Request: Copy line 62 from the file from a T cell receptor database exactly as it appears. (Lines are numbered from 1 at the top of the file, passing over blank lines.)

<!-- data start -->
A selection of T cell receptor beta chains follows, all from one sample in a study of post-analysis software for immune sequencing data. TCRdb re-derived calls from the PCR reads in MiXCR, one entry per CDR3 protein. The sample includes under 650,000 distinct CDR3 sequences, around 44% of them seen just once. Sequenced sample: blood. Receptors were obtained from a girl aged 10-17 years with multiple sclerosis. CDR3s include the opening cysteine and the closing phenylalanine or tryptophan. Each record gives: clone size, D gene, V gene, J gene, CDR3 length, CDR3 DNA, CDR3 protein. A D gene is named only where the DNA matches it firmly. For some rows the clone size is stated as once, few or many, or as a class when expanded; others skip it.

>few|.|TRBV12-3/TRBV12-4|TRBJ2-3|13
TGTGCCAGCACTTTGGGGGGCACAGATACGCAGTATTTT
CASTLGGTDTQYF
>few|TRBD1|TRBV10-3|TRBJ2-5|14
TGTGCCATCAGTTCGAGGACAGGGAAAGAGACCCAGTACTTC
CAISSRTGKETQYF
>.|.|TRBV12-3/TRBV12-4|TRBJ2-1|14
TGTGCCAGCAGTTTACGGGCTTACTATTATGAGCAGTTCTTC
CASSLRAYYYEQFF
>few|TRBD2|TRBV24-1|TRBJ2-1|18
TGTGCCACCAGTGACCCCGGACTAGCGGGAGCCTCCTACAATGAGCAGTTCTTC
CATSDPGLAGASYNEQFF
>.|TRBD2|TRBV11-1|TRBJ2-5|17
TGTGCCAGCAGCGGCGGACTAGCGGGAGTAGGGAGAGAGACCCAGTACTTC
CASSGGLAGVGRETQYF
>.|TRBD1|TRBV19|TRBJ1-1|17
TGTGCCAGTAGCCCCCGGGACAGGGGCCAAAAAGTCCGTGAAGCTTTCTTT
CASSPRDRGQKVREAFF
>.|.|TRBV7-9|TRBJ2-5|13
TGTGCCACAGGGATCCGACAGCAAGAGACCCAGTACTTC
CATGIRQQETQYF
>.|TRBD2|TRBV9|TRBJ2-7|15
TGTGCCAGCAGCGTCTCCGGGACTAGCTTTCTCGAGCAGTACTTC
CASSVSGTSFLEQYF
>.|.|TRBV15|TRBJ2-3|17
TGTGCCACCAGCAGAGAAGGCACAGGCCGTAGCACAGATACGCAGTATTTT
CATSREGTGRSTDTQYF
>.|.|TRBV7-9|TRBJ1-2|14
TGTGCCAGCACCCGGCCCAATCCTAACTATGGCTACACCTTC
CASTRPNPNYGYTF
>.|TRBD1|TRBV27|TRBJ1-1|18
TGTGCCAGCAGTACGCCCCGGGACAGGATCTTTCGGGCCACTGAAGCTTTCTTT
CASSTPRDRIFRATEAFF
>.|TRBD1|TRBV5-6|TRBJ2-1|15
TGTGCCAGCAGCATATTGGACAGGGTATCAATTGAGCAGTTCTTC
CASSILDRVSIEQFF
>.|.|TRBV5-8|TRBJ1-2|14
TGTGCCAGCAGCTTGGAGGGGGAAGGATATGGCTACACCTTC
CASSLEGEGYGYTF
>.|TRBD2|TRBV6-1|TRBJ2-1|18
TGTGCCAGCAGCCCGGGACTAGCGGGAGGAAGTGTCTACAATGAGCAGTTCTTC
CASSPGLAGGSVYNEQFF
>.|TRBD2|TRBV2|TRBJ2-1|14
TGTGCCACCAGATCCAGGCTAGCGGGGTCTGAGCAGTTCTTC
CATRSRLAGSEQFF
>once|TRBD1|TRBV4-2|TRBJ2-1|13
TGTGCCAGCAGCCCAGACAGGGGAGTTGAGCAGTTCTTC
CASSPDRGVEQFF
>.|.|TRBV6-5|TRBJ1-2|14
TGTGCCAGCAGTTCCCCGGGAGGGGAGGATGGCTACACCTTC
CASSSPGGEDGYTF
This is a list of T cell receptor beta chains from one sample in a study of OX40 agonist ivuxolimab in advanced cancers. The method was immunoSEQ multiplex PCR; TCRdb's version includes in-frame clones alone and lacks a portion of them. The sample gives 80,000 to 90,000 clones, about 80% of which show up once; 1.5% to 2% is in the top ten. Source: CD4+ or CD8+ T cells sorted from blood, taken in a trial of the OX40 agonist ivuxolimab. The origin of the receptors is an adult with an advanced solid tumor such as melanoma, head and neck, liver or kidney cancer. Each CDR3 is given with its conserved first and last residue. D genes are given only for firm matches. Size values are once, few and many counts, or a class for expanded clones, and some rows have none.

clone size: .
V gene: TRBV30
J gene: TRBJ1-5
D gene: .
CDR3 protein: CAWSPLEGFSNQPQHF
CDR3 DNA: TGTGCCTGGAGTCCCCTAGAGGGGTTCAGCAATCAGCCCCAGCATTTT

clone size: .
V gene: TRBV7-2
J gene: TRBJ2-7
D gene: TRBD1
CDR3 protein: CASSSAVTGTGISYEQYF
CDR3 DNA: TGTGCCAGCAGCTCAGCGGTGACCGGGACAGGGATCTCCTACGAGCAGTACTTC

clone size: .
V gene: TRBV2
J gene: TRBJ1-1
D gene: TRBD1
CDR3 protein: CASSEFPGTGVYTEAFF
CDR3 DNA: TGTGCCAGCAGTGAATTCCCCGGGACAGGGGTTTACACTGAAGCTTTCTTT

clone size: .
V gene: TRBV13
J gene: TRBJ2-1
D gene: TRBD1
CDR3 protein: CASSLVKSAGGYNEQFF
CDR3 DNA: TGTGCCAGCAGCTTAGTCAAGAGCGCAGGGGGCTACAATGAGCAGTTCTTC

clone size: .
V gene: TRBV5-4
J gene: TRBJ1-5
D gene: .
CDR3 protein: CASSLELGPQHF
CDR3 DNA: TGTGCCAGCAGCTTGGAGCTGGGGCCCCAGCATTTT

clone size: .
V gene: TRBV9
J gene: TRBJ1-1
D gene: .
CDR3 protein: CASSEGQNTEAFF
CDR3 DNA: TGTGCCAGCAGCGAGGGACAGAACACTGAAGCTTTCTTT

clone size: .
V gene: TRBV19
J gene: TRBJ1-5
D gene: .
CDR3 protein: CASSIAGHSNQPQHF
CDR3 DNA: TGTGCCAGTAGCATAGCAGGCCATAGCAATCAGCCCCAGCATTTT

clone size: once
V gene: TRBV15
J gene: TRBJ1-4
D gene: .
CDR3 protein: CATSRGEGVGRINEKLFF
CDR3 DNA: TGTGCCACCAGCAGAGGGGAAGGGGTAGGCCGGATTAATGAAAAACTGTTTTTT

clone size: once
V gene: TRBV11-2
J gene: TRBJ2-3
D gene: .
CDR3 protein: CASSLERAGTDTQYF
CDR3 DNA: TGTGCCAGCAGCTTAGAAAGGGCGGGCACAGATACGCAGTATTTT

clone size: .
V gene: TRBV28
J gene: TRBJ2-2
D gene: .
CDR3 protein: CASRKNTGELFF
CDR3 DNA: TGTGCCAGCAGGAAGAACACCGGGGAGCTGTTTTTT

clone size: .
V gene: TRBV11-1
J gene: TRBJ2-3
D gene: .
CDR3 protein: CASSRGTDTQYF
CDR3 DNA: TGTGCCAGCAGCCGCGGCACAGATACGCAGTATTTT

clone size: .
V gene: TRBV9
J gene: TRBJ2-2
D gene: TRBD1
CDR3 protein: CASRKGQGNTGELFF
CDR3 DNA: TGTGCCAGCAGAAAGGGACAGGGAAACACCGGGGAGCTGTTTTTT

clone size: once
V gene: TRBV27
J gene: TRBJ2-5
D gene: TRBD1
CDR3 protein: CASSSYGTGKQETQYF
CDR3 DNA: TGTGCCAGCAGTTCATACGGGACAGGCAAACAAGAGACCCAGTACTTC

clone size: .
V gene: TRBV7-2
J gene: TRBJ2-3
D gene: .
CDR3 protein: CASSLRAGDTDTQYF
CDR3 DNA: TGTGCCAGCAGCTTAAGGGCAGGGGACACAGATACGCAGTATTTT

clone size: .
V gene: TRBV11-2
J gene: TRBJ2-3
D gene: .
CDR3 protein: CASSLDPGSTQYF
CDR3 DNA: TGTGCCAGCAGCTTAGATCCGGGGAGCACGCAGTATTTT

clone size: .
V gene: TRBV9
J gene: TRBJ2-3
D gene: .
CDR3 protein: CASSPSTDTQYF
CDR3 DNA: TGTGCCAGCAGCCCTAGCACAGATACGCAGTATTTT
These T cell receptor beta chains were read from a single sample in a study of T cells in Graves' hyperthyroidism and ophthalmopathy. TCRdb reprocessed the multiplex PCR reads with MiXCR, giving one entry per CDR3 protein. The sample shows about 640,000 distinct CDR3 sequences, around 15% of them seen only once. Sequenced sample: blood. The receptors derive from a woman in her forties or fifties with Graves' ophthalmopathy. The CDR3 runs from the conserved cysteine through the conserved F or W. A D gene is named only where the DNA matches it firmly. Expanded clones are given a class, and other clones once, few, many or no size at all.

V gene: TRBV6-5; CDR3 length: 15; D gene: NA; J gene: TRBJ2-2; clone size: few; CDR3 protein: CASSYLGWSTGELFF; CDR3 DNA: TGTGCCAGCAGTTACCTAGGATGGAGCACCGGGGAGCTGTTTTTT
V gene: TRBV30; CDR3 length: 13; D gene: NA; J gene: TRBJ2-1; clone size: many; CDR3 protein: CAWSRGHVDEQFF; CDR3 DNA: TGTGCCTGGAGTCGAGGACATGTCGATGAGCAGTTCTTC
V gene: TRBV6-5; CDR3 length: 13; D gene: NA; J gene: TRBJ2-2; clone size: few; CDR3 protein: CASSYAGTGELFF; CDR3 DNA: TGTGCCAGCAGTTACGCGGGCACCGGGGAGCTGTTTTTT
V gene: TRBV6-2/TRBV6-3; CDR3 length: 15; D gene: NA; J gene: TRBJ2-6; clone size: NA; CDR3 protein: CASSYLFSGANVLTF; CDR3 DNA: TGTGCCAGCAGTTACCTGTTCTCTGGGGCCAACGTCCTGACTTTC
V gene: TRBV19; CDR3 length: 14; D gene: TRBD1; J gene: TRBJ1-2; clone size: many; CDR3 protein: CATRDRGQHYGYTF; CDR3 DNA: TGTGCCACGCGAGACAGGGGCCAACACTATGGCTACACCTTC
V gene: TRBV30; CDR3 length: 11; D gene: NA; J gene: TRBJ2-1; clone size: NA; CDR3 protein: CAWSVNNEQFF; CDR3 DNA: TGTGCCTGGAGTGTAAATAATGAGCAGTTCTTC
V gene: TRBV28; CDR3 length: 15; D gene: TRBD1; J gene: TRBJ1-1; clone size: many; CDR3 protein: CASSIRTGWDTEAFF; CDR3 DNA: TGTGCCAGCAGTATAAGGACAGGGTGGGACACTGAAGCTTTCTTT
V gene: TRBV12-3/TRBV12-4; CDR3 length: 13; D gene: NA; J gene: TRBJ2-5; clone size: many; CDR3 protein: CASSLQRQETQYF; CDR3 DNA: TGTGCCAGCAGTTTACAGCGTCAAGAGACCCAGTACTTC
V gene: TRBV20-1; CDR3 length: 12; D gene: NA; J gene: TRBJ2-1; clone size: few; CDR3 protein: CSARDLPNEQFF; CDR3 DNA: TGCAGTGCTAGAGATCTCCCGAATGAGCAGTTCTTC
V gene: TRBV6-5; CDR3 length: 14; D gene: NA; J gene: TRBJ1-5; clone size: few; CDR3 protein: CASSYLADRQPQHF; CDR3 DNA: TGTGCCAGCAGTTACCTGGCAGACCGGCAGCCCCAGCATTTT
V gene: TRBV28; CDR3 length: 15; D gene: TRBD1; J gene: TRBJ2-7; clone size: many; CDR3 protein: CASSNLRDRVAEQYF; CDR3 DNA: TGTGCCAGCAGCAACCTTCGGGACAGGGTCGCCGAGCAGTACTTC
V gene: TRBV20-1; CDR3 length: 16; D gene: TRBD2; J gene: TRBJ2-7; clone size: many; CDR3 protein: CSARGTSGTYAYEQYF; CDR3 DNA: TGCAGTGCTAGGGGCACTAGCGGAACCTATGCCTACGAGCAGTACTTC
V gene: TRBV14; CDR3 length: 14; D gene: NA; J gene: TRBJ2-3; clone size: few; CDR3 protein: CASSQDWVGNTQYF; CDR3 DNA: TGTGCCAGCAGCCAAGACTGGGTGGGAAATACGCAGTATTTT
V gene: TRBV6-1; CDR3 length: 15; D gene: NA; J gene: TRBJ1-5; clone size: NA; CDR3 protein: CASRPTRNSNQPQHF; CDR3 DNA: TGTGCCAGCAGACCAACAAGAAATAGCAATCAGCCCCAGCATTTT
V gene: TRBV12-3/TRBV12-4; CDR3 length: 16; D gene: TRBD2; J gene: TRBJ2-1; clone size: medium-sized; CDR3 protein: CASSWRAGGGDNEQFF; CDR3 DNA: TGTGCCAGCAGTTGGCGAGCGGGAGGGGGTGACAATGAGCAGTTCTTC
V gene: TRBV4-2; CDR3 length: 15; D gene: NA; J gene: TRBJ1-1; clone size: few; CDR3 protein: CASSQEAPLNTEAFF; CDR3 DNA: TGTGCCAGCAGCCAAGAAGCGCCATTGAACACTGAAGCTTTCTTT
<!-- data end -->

J gene: TRBJ2-7